It is a very good idea to add practical products within a sympathy basket. This will alleviate the pressure of having to get dressed and enter into public to buy necessary items. There are always babies and pregnant women at grocery, department or hardware stores that may upset the mother for quite some time. Add paper plates, napkins, plastic silverware, paper towels or tissues. The first days following the death of their baby are filled with tears, stress and chaos. These supplies will eliminate the need to wash dishes, providing more time to be spent on comforting, talking and other important matters. Other practical gifts for your basket are stamps, stationary, and envelopes. You could even write a note stating that you could mow or shovel their property for the next month. If you are not local, purchase a month long contract from a company nearby. Another gift that inevitably helps is money. Most likely the parents have taken unexpected time off from work and a few extra dollars could help out tremendously.

Memorial keepsakes are a very good idea when assembling your sympathy basket. There are numerous products available to bereaved families of pregnancy and infant loss. Jewelry, remembrance kits- http://justacloudaway.com/kits/index.html, virtual memorials, frames, ornaments, stars, journals, memory trees, stepping stones, books and statuary. If there is a support group that helped the parents through this difficult time, make a donation in memory of their child. If the parents belong to a church, have a service said in memory of their baby. These remembrance gifts are the personal touches of your baskets and can provide such comfort at a time when life feels so empty and cold.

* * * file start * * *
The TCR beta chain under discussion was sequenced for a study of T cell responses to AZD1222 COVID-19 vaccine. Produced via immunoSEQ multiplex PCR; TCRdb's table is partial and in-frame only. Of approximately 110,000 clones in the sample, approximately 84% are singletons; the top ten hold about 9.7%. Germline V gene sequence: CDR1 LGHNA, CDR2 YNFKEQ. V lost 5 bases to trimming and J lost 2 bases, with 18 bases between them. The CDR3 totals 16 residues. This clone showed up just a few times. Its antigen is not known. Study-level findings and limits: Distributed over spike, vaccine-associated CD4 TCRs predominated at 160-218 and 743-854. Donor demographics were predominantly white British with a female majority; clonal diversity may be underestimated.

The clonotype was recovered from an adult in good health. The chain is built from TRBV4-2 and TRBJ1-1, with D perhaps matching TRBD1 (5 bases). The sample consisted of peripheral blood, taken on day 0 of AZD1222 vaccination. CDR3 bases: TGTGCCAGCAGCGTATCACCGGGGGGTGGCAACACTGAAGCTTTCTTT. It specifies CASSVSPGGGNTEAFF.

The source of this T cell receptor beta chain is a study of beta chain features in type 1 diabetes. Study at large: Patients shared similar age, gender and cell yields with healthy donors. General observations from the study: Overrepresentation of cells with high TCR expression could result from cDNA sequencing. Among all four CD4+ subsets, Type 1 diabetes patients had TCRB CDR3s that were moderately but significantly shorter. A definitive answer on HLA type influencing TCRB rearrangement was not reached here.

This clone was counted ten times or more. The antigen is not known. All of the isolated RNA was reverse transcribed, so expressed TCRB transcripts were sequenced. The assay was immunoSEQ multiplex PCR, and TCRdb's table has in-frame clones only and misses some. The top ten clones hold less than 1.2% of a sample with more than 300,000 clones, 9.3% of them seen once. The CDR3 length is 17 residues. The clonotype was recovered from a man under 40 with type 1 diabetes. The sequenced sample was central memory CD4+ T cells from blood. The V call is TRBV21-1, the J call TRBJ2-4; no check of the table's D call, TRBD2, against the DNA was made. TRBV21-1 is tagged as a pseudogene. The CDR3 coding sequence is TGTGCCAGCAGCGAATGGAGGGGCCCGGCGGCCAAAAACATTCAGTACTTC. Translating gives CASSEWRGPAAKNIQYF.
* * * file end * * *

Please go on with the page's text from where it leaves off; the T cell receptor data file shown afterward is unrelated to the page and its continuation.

There is nothing wrong with including items not related to the loss of their baby like a trade magazine subscription or purchasing a craft or hobby kit. Adding gifts that specifically appeal to the bereaved parents provides an opportunity to engage in hobbies, crafts and activities that may bring joy to their lives.

There will be times when the words on a sympathy card or written in a book will upset or offend families grieving the loss of their baby. Offering a sympathy basket with several gifts of different characteristics will lessen the effects of the one gift that just didn’t offer the comfort you intended. Make sure when writing the special little note to include their baby’s name somewhere in the card. If they didn’t name the baby, somehow acknowledge that they are parents, they have a baby and they love their little angel.

A few memorials created by parents of angels are shared on this page, at



Peace Love and Hugs from Above  www.justacloudaway.com


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“The Voice of Hope was Silent” 

We arrived at our favorite mountain cabin on Christmas Eve of 2003. This particular accommodation provided a kitchenette, loft, cable TV, and indoor Jacuzzi tub. The back deck overlooked a steep, wooded hill with a pleasantly loud, rushing creek barely visible through the trees. The evergreen shrubs flanking the entrance of the cabin twinkled with multicolor lights and a holiday mug filled with candy was centered on our kitchen table welcoming us. Since we usually spent Christmas with our family, we were unaware of the charming decorations provided by the owners at this time of year. So why were we here? The fact that our beautiful baby boy was born quiet and still brought us to the cabin in the mountains. This was where we would spend our first Christmas without our baby.